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Published: 8/5/2013 - Updated: 8 months ago

Rossford group says it has signatures to get TARTA issue on ballot

Mayor vows campaign to keep service in city

BY CARL RYAN
BLADE STAFF WRITER
Rossford Mayor Neil MacKinnon said TARTA bus service is ‘too important for me to keep quiet.’ He said Rossford’s net costs for the service was a little more than $200,000 a year. ‘This is a no-brainer.’ Rossford Mayor Neil MacKinnon said TARTA bus service is ‘too important for me to keep quiet.’ He said Rossford’s net costs for the service was a little more than $200,000 a year. ‘This is a no-brainer.’
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The citizens group that wants voters to decide whether Rossford should stay in the Toledo Area Regional Transit Authority appears to have collected enough signatures to place the issue on the November ballot, and Mayor Neil Mackinnon said he’ll wage a campaign to keep the city in TARTA.

The petition circulated by the group Citizens Choice collected more than 400 signatures on 12 petitions that it turned in to the city. To put the TARTA question on the ballot, 275 signatures of registered Rossford voters must be validated by the Wood County Board of Elections, but only after the city has held the petitions for public inspection for 10 days, said Debbie Hazard, the elections board’s deputy director.

Mayor MacKinnon said he thinks withdrawing from TARTA would be a big mistake for Rossford, and he plans to make the case for why he believes the city needs public transit and the value TARTA provides.

“I think it’s too important for me to stay quiet,” he said. “Our two largest employers rely on it [TARTA] to get their employees to and from work. This is important for our economic development.”

Rossford Law Director Kevin Heban said the city must forward the petitions to the elections board no later than 4 p.m. Wednesday. He said the last Rossford initiative petition he could recall was circulated about 10 years ago in a bid to overturn a garbage-collection fee council had approved. The issue never qualified for the ballot.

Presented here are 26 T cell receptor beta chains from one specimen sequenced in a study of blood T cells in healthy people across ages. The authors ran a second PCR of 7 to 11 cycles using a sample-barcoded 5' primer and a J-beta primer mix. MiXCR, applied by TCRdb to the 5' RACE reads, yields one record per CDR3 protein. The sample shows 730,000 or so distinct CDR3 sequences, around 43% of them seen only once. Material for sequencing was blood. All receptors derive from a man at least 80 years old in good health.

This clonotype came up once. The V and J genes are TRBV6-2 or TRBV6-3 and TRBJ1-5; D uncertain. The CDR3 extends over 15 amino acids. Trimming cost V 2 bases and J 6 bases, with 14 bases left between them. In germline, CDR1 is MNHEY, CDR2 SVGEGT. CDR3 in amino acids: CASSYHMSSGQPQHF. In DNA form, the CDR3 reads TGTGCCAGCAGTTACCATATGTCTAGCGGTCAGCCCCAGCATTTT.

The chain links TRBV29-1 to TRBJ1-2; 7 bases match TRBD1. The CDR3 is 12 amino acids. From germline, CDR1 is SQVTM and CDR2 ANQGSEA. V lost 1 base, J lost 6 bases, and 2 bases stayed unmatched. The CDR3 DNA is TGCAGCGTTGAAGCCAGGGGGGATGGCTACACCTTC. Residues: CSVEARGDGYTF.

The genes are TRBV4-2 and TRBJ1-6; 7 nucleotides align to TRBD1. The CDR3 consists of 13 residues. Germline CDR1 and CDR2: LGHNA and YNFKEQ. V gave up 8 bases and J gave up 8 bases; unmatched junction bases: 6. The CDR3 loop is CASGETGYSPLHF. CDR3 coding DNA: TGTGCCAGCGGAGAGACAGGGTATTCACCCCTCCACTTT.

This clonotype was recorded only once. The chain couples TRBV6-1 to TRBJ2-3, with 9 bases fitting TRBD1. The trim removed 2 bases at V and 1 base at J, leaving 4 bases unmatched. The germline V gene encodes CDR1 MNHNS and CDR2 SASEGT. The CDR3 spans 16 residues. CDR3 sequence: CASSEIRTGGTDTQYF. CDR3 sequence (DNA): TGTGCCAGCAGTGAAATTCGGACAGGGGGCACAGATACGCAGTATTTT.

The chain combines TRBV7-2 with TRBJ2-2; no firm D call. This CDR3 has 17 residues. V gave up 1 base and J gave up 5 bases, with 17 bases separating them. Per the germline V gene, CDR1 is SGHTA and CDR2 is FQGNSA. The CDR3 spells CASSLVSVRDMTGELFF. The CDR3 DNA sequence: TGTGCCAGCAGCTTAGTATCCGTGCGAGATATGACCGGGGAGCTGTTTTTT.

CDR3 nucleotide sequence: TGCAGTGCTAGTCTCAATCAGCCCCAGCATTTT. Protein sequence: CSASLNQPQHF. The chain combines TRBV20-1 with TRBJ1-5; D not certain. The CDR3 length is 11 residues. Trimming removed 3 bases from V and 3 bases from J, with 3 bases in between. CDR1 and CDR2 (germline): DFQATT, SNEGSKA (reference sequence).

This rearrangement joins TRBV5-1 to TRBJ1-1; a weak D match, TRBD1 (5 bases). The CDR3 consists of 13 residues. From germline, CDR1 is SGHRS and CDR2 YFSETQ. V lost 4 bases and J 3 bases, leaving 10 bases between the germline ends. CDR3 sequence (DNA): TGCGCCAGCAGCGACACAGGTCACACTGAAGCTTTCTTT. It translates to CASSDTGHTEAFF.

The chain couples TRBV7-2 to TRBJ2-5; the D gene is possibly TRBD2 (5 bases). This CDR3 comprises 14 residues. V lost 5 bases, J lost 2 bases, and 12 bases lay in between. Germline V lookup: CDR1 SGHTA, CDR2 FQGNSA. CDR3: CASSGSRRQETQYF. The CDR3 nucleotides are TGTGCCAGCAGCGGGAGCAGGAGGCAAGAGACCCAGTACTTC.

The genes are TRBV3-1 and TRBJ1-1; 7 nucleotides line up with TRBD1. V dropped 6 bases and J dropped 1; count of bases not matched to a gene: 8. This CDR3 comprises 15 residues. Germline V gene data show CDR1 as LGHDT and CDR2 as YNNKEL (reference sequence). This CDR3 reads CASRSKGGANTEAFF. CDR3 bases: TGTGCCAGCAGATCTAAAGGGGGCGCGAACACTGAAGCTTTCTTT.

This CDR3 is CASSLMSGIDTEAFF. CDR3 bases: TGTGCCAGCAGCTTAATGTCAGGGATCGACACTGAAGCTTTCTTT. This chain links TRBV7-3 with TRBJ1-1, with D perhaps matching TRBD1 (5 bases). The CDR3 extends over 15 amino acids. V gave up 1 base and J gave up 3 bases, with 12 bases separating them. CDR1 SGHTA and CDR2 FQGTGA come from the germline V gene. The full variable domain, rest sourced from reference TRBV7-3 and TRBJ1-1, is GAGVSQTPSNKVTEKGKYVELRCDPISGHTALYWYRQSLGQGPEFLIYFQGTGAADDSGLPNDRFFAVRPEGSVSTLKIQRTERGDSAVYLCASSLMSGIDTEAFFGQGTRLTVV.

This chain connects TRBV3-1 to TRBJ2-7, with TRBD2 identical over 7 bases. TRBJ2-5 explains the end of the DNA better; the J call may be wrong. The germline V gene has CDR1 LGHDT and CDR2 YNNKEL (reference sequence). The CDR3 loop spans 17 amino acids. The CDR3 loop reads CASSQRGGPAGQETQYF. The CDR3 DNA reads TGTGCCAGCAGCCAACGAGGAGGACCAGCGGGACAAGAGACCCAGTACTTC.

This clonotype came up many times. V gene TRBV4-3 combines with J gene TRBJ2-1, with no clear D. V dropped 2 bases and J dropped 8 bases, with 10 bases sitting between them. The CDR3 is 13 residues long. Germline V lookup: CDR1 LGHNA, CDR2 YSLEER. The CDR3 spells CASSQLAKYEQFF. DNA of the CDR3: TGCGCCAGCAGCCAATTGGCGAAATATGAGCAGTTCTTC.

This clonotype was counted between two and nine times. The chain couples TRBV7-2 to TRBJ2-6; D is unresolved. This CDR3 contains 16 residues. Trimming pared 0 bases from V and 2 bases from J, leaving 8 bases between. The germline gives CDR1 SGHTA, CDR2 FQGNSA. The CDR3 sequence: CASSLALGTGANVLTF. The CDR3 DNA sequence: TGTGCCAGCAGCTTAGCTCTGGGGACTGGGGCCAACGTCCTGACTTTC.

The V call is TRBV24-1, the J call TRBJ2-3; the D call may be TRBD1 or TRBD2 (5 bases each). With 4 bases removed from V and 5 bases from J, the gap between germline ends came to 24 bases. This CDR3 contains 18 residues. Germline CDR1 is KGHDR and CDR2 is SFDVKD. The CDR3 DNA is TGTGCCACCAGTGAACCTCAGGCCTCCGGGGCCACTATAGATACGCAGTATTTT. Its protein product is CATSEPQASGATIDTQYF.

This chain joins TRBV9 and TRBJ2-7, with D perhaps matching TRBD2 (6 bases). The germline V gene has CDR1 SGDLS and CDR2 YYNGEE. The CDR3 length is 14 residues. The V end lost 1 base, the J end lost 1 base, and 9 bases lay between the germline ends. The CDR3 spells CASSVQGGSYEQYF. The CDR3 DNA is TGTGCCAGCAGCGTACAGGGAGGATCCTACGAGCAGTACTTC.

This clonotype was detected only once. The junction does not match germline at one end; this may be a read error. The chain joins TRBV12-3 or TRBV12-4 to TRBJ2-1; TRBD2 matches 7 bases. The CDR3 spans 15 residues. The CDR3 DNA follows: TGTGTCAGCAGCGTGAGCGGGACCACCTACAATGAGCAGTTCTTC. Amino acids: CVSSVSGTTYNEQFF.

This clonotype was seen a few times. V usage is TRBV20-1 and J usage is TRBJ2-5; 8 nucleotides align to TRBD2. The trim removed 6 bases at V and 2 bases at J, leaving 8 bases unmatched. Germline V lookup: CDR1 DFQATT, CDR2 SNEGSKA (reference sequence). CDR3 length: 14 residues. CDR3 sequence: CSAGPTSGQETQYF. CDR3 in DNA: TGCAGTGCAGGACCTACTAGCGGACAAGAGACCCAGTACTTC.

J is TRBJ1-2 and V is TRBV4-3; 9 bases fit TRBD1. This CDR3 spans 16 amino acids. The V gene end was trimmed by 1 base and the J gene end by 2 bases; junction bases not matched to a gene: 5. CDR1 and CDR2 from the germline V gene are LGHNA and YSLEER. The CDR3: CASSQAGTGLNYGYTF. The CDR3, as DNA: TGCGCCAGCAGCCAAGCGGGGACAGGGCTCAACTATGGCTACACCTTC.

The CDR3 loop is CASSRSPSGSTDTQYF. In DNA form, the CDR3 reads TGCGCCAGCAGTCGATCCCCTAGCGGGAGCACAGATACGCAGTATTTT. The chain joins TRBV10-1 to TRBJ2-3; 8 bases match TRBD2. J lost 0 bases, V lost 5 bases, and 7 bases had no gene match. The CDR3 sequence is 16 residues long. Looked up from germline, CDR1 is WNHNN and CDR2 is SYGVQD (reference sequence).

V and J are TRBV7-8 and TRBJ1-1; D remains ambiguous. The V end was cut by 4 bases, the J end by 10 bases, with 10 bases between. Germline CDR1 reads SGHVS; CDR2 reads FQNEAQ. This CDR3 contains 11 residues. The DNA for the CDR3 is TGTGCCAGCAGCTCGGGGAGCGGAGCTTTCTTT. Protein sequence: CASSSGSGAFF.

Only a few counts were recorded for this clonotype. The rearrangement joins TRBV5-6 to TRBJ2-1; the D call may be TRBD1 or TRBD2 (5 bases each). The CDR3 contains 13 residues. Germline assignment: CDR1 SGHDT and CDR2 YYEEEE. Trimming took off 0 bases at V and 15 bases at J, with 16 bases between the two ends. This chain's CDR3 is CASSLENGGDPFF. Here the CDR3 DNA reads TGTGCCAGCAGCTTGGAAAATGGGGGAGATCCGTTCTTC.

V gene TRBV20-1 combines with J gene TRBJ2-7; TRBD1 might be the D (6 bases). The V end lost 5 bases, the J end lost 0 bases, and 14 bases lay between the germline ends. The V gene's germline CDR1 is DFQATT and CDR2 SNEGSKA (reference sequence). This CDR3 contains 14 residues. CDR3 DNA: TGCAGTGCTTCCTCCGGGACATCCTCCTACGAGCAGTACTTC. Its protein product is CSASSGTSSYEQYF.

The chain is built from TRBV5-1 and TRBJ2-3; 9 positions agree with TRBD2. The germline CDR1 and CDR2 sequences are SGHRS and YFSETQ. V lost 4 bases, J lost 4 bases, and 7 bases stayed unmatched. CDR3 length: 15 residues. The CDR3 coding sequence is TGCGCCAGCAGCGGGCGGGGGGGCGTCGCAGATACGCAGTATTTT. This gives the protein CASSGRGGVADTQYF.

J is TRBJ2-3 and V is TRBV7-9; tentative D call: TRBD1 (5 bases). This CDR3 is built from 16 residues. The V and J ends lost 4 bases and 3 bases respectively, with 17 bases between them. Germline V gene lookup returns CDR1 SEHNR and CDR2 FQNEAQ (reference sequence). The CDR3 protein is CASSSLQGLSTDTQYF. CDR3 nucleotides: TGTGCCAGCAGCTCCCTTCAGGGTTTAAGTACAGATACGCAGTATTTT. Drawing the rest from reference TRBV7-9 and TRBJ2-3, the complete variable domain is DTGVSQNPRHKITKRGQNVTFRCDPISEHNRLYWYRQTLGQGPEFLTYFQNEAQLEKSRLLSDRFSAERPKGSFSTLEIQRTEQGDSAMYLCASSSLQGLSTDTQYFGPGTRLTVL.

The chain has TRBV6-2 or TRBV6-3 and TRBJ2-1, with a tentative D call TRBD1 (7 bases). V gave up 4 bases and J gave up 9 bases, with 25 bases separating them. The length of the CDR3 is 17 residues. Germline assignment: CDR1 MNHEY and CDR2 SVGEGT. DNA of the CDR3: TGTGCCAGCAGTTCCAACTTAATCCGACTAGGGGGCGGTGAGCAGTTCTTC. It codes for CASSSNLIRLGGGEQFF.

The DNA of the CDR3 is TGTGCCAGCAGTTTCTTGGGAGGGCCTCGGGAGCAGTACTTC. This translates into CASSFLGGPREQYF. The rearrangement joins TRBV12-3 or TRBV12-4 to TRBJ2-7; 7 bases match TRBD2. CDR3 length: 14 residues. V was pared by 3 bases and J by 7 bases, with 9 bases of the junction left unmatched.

Bob Densic, the Citizens Choice secretary, said the group’s goal was limited to getting the TARTA issue on the ballot. He said he’s confident there are more than enough signatures for that. “Once the word got out, this was not a challenge,” he said. “I probably hit 200 to 250 households and had maybe four people say no.”

While Citizens Choice takes no position on staying in TARTA, he said it was possible individual members could form splinter groups. Some Citizens Choice members are opposed to TARTA, some want to remain in the transit authority, and some want to negotiate new terms for bus service.

Council voted at its June 24 meeting to keep Rossford in TARTA, making its decision after months of study. The two members who dissented — Jerry Staczek and Chuck Duricek — did so on the grounds that the matter should be put to the voters.

Council’s TARTA committee found that the city’s net cost for TARTA service was a little more than $200,000 per year, and a contract with a private provider would cost twice that in the first year alone. TARTA service is funded by a 2.25-mill levy. The city’s outside public transit consultant told council Rossford was getting TARTA service at below cost.

Mr. MacKinnon said TARTA was a bargain. “If someone was offering this deal to us today, I think we’d be trying to get in TARTA rather than trying to get out. At a time when there's not a lot of money available and the grant process is so competitive, we get extra points when we apply for grants for roads and public transportation because we’re in TARTA. To me, this is a no-brainer.”



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